One of my favourite prompts for next year’s ATY challenge is # 17. A book involving intelligence. Of course, for me the obvious choice is a book about AI, but the best part about this prompt is its flexibility, you can read about smart humans, animal intelligence or spies instead. Here are some of my recommendations for the prompt.

I Still Dream by James Smythe is one of my all time favourites and I’ll never miss an opportunity to recommend it. It starts in the 90’s when a lonely girl creates an AI as a friend and therapist, and then it jumps through the decades looking at how AI evolves from there.

Becky Chambers created an AI to mourn for in her debut, but it’s really A Closed and Common Orbit that focuses on what it’s like to be an AI. For a cosier time, there’s also the adventures of robot and monk in A Psalm for the Wild-Built.

In Infinity Gate, M.R. Carey explores how intelligence evolves in parallel universes, from slime to AI and what it means to be a self. I always feel Adam Roberts’ books are very smart and The This explores the idea of a hivemind and the horrors of a technologically advanced war.

Illuminae needs little introduction, a futuristic epistolary novel where the ship’s AI goes into full destructive mode, but he’s only looking out for his passengers, the job he’s designed for. It explores sentience in an action packed story and unusual format.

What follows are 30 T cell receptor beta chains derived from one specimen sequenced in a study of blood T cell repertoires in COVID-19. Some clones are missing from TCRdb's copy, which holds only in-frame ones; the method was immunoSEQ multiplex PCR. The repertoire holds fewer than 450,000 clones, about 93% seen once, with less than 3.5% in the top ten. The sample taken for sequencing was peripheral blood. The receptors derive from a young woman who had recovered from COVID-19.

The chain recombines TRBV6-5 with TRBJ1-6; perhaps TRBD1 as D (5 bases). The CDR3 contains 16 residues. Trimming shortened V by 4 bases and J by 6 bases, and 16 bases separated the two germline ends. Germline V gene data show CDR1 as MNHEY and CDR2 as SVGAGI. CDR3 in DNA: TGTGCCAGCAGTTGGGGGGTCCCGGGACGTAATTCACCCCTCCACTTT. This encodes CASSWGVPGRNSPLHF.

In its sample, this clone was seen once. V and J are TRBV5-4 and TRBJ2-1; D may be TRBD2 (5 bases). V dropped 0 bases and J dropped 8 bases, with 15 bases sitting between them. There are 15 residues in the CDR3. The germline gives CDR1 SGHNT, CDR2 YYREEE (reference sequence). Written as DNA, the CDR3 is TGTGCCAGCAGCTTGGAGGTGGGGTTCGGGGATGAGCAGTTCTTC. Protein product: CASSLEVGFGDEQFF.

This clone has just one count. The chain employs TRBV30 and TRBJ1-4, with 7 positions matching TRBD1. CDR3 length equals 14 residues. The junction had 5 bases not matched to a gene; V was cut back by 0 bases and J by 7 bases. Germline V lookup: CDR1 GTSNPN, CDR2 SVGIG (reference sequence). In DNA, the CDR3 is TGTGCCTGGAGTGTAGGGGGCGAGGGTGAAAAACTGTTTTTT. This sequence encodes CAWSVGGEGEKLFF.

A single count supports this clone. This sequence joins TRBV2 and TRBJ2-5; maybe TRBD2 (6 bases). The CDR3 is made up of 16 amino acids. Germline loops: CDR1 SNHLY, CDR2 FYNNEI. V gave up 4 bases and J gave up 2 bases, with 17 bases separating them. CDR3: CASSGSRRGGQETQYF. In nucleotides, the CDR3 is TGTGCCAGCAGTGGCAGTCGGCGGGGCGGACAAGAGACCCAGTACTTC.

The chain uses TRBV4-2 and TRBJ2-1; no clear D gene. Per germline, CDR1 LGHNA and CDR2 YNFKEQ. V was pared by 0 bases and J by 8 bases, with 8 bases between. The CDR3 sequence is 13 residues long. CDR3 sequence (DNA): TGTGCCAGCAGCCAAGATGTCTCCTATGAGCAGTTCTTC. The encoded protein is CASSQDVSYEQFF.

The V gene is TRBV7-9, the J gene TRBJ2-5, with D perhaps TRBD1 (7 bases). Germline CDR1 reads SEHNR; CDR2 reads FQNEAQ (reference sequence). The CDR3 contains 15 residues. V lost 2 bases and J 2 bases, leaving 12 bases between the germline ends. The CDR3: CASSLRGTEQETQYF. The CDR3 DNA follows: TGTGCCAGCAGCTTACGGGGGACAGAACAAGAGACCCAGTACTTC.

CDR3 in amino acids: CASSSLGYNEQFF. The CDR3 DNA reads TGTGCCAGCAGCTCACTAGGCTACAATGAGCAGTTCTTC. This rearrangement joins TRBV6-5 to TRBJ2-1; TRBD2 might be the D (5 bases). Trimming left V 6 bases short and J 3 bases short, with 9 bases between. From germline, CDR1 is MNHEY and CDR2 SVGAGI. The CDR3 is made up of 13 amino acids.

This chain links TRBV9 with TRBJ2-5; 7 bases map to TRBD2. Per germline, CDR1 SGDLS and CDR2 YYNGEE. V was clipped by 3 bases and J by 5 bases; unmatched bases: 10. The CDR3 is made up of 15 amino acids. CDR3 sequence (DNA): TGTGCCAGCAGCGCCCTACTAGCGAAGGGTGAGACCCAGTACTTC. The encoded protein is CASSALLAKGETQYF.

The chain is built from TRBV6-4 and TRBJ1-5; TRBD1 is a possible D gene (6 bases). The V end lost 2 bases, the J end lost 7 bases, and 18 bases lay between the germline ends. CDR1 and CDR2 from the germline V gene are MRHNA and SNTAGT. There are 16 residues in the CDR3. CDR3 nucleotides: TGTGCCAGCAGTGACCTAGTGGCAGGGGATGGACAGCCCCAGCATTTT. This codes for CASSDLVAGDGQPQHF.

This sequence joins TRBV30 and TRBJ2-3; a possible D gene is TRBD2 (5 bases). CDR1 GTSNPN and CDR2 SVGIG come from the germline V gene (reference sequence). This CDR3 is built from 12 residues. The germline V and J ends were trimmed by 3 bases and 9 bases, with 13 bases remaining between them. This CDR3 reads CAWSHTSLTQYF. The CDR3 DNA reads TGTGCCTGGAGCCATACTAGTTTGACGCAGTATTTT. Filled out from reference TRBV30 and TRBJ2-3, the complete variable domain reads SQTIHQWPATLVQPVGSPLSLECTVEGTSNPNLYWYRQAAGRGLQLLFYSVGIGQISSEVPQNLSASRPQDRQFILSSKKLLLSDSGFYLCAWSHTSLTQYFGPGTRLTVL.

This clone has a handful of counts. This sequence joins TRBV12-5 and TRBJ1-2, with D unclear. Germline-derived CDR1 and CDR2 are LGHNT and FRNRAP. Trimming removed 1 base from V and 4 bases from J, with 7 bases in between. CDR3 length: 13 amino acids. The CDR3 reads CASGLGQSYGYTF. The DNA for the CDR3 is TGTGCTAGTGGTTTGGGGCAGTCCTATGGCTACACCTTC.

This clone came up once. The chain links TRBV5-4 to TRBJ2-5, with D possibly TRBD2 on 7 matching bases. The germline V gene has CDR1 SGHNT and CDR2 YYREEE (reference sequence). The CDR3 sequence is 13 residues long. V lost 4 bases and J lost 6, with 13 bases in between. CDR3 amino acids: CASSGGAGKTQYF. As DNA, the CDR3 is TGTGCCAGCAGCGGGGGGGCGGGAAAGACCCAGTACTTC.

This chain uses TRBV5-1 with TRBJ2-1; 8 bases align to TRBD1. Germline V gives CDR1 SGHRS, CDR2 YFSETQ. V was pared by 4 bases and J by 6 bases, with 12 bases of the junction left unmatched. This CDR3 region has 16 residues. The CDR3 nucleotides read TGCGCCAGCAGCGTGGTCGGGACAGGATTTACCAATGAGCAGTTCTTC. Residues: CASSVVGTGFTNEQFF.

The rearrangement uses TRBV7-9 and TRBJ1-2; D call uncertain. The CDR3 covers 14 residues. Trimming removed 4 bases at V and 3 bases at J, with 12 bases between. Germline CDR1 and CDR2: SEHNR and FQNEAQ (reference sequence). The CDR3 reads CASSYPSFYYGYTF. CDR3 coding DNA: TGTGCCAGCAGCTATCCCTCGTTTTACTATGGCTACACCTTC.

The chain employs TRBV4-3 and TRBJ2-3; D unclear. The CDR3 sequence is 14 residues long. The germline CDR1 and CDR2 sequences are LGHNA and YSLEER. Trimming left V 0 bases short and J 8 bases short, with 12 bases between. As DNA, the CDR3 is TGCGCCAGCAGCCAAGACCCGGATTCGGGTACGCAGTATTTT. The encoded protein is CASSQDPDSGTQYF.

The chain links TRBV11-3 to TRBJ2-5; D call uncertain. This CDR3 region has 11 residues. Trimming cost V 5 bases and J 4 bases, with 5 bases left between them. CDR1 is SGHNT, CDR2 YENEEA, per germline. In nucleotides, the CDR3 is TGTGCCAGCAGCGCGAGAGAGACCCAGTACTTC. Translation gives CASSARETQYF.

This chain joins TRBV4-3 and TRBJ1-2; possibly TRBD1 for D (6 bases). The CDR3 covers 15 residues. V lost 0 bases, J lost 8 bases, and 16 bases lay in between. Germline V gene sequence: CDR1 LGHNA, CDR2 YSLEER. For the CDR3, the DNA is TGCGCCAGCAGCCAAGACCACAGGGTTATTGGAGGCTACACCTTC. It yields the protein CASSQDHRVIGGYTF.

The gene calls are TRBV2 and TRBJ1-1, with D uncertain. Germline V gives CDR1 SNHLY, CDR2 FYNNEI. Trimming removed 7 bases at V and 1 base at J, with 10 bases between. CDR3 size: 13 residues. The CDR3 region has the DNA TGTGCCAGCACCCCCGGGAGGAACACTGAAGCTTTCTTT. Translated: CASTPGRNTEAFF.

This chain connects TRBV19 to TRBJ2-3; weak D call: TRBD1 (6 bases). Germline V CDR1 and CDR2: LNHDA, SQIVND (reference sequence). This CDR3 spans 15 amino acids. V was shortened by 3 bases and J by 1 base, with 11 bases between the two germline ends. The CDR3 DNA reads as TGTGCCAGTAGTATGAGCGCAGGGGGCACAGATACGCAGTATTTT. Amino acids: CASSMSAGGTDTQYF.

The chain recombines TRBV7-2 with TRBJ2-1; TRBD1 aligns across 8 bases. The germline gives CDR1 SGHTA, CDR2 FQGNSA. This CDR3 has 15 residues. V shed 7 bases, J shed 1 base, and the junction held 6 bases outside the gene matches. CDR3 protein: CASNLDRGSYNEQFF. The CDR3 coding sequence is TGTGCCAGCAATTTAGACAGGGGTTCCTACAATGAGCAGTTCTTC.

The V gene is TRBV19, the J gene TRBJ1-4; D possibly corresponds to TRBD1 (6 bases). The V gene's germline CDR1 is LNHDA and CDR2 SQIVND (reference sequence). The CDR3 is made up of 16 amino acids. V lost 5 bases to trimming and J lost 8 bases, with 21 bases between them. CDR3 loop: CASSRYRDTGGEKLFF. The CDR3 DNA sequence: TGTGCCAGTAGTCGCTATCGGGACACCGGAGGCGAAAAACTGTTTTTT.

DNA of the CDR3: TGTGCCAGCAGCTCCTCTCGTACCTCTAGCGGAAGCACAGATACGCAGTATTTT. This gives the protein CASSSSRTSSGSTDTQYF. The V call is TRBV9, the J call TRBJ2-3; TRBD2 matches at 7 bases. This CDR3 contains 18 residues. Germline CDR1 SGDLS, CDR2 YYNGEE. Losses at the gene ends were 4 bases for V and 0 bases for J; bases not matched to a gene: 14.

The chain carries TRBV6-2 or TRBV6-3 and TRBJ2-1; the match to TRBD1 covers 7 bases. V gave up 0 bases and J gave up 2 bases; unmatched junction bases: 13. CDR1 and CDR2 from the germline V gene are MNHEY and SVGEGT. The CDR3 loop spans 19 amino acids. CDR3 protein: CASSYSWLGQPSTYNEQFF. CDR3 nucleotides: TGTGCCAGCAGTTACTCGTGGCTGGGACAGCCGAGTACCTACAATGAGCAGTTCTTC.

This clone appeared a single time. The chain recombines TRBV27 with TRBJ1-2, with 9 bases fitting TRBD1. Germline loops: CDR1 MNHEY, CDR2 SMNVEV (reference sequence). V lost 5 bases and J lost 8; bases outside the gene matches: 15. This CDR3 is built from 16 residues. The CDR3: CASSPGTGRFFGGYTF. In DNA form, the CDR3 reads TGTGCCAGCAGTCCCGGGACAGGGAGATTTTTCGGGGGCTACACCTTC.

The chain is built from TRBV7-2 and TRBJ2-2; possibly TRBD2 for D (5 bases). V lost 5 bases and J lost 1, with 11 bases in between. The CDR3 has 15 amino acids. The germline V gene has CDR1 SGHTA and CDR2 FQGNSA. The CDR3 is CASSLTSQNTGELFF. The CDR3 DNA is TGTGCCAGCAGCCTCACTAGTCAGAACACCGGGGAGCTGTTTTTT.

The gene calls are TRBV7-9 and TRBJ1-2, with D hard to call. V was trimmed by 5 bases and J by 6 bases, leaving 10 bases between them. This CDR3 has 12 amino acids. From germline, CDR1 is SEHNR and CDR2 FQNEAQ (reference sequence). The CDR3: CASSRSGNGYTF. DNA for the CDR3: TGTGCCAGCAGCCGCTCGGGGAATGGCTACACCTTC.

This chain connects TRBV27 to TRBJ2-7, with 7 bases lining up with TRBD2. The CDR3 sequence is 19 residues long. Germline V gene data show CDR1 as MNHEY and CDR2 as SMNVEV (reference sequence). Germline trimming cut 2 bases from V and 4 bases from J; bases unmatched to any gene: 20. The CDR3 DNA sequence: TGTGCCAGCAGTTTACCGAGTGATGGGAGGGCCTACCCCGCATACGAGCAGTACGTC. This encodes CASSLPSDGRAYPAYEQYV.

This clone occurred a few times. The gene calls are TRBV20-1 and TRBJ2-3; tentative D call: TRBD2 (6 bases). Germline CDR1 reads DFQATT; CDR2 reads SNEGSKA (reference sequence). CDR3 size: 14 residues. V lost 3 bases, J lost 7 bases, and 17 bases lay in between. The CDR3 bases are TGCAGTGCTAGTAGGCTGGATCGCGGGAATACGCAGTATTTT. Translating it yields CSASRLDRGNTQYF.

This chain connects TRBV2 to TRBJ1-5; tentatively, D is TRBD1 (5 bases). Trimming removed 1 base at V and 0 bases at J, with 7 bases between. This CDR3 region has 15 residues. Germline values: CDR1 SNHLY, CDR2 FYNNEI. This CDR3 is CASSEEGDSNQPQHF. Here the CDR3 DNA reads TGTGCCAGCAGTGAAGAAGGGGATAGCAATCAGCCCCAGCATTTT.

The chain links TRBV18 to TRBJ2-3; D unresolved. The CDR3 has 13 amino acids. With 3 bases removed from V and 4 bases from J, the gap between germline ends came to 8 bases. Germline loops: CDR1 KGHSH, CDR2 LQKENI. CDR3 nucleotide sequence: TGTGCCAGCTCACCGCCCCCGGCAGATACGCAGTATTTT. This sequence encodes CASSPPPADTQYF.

I’ve mentioned The Mountain in the Sea loads of times, there are so many places to slot it into next year’s challenge, but I would definitely recommend it as an exploration of intelligence, both animal and machine.

World Running Down juxtaposes the body dysmorphia of a young trans man with that of an AI downloaded into a flesh body, as they become friends in a post-apocalyptic story full of kindness and compassion.

An older title that I recall quite fondly is The Mad Scientist’s Daughter by Cassandra Rose Clarke, a heartbreaking love story between a human and robot.

Of course, AI is starting to creep into our lives already and Jo Callaghan’s crime series starting with In the Blink of an Eye looks at the use of it by the police to solve crimes, both its drawbacks and advantages.

If futuristic stories aren’t your thing, then dark academia is full of intelligent people getting into trouble, from Babel to A Lesson in Vengeance. Or for a lighter approach, Ali Hazelwood’s STEMinist books fit the bill.

I am much more likely to watch something about spies than read about them (shout out to The Americans), but I do have a couple of espionage recommendations. And I’m not sure if The Library counts as an intelligence agency, but Irene is a top rate spy when it comes to books, starting with The Invisible Library.

I recently read Alias Emma which was a fun, Bondesque, rampage through the streets of London following an undercover spy as she tries to save the son of a Russian defector. And Tom Pollock’s White Rabbit, Red Wolf is about an anxious maths genius who challenges the stereotype of the espionage thriller hero.

And if you’d like to learn more about the workings of the human brain in an easy to digest format, The Idiot Brain is a great popular science read.

Lastly, I have to mention Flowers for Algernon, which why I didn’t love I am glad I read it. It’s kind of well done but difficult to stomach in places, somewhat reflecting attitudes of the time.